return null;
  }
});

Executor executor = Executors.newSingleThreadScheduledExecutor();
executor.execute(task);

try {
  task.get(5, TimeUnit.SECONDS);
}
catch(Exception ex) {
  // Handle your exception
}
3
  • Exception is thrown but the program is not getting terminated.Please help me through this.
    – Ankita
    Commented Nov 2, 2010 at 13:22
  • 2
    You can use ExecutorService class instead of Executor. It has shutdown() method to stop the executor.
    – Rites
    Commented Nov 2, 2010 at 13:35
  • 1
    Executors will swallow thrown exceptions that you don't specifically handle in your Callable/Runnable. If your Runnable/Callable doesn't catch and handle the exception itself and it is provided to you vs you owning it, then you need to subclass the ScheduledExecutorService and override afterExecute (make sure to call super.afterExecute()). The second argument to afterExecute will be the throwable from the Runnable/Callable
    – adam
    Commented Mar 28, 2012 at 21:30
4

[Android] if someone looking to implement timer on android using java.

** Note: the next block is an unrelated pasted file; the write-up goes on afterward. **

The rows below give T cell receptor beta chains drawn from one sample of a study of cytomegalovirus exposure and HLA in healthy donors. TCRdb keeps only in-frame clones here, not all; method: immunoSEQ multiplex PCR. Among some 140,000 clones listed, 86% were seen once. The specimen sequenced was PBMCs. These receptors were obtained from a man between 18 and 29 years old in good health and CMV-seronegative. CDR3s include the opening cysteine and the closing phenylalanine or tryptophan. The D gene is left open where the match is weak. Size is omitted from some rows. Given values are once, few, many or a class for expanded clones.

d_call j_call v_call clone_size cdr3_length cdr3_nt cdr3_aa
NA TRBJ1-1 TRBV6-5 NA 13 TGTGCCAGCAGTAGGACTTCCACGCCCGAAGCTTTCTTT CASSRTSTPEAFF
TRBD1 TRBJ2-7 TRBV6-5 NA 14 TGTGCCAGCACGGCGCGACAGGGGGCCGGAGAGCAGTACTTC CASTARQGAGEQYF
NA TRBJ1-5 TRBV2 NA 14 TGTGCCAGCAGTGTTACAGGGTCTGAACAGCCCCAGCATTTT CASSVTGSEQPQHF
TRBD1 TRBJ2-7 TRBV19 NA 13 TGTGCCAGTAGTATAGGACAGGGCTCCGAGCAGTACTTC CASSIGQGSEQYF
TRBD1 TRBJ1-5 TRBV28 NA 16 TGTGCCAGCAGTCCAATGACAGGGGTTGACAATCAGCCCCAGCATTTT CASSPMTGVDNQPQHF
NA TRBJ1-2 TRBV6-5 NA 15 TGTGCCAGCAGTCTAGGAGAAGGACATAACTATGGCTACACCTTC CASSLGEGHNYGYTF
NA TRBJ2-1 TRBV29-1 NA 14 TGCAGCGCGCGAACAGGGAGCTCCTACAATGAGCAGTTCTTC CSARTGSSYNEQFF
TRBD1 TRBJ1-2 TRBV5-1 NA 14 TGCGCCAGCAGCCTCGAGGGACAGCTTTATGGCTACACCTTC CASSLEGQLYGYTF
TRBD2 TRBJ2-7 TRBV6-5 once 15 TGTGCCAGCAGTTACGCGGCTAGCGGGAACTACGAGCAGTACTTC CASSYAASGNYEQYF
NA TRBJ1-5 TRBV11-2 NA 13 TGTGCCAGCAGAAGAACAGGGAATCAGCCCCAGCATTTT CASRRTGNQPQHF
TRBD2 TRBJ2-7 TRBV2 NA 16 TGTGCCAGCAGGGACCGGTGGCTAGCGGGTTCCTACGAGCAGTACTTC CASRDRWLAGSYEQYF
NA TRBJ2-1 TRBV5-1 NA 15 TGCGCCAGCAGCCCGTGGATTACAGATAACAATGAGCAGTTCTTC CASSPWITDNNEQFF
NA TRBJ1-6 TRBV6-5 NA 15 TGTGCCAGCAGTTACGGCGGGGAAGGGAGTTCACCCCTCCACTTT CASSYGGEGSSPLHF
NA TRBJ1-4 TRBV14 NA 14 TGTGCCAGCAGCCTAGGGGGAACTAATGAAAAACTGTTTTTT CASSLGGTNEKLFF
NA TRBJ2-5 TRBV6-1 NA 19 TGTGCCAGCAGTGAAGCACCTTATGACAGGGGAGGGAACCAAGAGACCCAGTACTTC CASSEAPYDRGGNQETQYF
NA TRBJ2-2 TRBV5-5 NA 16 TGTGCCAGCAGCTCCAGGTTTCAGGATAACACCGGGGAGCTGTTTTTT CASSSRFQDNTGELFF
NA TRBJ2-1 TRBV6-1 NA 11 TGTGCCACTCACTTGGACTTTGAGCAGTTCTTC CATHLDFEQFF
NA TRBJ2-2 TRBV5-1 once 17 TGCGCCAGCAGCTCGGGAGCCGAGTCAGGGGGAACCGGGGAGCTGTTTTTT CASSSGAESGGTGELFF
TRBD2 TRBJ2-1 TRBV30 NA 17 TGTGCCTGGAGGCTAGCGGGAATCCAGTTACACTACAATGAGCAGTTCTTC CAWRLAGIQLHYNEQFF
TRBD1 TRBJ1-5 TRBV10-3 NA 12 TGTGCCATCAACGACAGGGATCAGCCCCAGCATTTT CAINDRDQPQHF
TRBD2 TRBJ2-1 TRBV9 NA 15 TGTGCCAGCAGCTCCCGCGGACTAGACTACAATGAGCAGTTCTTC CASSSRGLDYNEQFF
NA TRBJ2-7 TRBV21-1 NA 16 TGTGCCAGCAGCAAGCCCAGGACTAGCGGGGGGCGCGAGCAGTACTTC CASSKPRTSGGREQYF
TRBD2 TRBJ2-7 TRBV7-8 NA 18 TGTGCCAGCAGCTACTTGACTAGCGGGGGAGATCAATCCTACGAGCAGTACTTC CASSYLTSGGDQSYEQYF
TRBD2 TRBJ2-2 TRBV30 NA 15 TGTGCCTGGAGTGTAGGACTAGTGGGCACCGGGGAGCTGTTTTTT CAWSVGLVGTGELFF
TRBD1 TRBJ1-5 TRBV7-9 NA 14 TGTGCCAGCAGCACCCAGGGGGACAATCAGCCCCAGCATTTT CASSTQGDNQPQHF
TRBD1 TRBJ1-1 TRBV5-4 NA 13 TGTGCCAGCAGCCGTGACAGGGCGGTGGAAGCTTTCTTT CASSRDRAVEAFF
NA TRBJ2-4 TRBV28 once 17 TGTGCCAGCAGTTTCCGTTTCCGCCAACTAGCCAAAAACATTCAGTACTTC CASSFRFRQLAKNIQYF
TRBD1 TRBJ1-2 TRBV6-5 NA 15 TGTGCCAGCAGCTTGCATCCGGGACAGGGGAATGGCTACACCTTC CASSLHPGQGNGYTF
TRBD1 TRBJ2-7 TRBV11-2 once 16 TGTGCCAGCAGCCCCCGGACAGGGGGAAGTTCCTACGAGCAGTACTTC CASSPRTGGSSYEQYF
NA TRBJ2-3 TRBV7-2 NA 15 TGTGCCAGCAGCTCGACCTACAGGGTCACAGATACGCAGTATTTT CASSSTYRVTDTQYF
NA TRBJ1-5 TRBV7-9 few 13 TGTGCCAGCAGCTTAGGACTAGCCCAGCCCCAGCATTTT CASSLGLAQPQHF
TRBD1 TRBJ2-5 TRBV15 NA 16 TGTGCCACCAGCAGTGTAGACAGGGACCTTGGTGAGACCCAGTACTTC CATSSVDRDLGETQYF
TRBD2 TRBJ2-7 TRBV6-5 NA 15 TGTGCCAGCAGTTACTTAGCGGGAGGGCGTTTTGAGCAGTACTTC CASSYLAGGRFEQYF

you need use UI thread like this to perform operations.

Timer timer = new Timer();
timer.schedule(new TimerTask() {
           @Override
            public void run() {
                ActivityName.this.runOnUiThread(new Runnable(){
                    @Override
                      public void run() {
                       // do something
                      }        
                });
            }
        }, 2000));
3
    new java.util.Timer().schedule(new TimerTask(){
        @Override
        public void run() {
            System.out.println("Executed...");
           //your code here 
           //1000*5=5000 millisec. i.e. 5 seconds. you can change accordingly 
        }
    },1000*5,1000*5); 
   

params : ,10005 = first time execution gap,10005 = time interval next onwards );

2